An increasing number of apprenticeships in Germany, one of the cornerstones in on-the-job training, remain unfilled, the country’s federation of chambers of commerce said on 14 June, adding that refugees were not yet making up for the shortfall. “The situation on the traineeship market is becoming increasingly acute,” the head of the DIHK federation, Eric Schweitzer, told a news conference.
DIHK, which oversees the country’s apprenticeship system, estimated that one third of positions would not be filled this year, and as many as half in the east of the country. Some 14,000 companies would find themselves without any new apprentices, a poll conducted by DIHK found.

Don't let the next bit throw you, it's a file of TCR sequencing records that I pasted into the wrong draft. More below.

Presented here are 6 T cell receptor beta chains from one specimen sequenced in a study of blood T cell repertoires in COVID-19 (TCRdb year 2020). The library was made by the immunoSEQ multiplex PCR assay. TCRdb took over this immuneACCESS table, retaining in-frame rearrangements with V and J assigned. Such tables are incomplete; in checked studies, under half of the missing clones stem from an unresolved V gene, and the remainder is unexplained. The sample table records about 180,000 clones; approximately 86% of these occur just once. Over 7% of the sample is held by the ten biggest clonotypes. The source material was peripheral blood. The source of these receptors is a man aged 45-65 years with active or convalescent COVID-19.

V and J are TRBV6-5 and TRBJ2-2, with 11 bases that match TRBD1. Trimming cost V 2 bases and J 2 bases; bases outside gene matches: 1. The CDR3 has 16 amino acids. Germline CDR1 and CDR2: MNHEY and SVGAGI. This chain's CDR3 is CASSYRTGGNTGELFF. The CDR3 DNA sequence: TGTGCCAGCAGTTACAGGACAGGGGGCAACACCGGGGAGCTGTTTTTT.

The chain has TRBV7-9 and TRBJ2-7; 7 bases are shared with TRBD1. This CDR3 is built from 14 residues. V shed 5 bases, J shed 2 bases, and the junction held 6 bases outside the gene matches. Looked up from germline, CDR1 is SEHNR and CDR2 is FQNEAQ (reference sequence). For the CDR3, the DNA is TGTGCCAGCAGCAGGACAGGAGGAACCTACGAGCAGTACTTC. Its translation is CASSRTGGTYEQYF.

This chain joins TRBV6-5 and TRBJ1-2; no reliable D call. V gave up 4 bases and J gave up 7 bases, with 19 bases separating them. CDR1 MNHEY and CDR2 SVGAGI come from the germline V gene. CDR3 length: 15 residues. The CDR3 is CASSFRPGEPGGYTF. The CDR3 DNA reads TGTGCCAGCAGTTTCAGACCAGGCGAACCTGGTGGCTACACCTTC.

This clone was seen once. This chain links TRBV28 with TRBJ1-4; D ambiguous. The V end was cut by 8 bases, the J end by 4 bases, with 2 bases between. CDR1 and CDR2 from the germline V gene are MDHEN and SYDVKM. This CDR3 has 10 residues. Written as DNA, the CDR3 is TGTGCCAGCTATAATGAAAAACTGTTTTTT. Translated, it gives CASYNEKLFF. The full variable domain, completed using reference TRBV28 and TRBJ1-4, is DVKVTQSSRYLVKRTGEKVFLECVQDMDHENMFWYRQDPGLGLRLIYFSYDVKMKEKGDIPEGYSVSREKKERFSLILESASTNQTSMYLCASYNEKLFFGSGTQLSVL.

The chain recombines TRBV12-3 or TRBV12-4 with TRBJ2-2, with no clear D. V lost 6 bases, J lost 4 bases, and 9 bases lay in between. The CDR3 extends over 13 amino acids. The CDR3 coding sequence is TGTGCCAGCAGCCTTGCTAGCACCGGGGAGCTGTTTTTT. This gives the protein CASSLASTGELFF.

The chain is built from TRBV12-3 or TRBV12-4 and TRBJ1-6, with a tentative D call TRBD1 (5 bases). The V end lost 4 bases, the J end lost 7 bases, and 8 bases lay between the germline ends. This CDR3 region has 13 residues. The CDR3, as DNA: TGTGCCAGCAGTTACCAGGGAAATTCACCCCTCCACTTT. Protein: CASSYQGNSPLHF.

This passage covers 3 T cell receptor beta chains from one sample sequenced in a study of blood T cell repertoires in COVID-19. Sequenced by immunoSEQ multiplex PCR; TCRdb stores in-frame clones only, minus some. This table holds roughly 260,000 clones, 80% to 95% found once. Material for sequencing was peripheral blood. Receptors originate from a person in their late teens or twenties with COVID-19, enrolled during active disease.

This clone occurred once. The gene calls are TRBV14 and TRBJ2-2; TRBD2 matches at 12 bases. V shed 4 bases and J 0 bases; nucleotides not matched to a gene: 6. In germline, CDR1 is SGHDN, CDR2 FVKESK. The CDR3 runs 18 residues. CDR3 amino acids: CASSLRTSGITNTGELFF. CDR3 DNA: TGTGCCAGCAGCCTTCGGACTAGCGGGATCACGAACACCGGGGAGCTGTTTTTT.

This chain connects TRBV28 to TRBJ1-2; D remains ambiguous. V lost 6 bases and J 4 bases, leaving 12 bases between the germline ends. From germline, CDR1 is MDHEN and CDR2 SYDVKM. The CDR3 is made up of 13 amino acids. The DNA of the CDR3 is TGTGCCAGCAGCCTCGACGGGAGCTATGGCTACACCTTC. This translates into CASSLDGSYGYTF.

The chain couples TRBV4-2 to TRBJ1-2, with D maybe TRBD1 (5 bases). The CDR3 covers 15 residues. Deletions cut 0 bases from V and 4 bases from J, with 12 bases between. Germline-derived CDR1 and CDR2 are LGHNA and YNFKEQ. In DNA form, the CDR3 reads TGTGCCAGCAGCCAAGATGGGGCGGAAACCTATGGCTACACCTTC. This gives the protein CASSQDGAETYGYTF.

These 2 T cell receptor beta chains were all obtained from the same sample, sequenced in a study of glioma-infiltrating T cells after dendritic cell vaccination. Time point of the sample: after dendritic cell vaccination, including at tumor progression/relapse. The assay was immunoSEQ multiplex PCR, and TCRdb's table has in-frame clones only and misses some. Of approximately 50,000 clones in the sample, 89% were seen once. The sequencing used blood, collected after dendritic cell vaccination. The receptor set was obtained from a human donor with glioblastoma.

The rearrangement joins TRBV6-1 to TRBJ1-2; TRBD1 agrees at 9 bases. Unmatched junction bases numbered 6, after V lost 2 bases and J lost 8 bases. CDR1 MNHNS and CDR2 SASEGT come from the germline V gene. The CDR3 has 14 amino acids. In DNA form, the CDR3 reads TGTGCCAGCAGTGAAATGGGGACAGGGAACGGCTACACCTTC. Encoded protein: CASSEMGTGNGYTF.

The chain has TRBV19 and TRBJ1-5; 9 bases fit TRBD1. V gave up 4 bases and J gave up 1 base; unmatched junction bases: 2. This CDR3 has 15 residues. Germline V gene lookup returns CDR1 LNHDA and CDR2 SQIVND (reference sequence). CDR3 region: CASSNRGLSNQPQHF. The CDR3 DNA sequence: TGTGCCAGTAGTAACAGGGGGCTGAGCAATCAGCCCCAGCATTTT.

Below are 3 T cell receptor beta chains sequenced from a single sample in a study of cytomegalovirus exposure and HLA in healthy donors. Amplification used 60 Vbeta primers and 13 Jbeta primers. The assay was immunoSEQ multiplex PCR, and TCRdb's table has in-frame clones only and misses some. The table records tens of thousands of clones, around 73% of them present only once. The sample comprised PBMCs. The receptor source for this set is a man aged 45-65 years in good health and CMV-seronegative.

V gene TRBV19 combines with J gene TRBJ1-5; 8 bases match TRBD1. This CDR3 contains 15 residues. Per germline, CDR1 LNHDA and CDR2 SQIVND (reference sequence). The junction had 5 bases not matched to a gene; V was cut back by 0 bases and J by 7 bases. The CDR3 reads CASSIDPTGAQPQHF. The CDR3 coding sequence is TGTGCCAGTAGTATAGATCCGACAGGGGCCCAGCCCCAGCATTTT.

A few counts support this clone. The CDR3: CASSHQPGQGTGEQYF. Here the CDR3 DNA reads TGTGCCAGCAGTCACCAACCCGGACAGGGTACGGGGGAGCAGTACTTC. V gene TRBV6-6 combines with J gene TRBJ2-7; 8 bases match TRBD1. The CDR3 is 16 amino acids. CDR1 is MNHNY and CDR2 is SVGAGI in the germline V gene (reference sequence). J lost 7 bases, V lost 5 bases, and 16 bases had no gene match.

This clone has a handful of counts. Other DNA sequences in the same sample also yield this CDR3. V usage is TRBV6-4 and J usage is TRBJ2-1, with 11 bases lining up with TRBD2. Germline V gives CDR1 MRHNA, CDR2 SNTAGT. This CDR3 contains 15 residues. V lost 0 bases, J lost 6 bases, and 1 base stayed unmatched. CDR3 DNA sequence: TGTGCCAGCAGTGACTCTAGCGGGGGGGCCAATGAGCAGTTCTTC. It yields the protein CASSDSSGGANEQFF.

Given Germany’s ageing population, the number of school-leavers was expected to be down by 5,000 this year. Young people prefer to go to university rather than take part in a three-year apprenticeship, which comprises both theoretical study as well as on-the-job training.
The apprenticeships are mostly offered in sectors such as engineering, healthcare and services.
“We have the lowest unemployment among young people in Europe, thanks to the apprenticeship system,” said Schweitzer. But the difficulty in recruiting apprentices will exacerbate the shortage of skilled workers in the future, an increasing headache for German companies.
The massive influx of refugees and asylum-seekers “won’t reverse that trend in the short term,” he added. Not only is the application process for asylum long, but the refugees’ previous education and language skills were also key to them being able to work as apprentices, Schweitzer pointed out.
At present, the number of refugees who have an apprenticeship is estimated at 10,000, equivalent to no more than three percent of companies who hire apprentices.
© 2016 AFP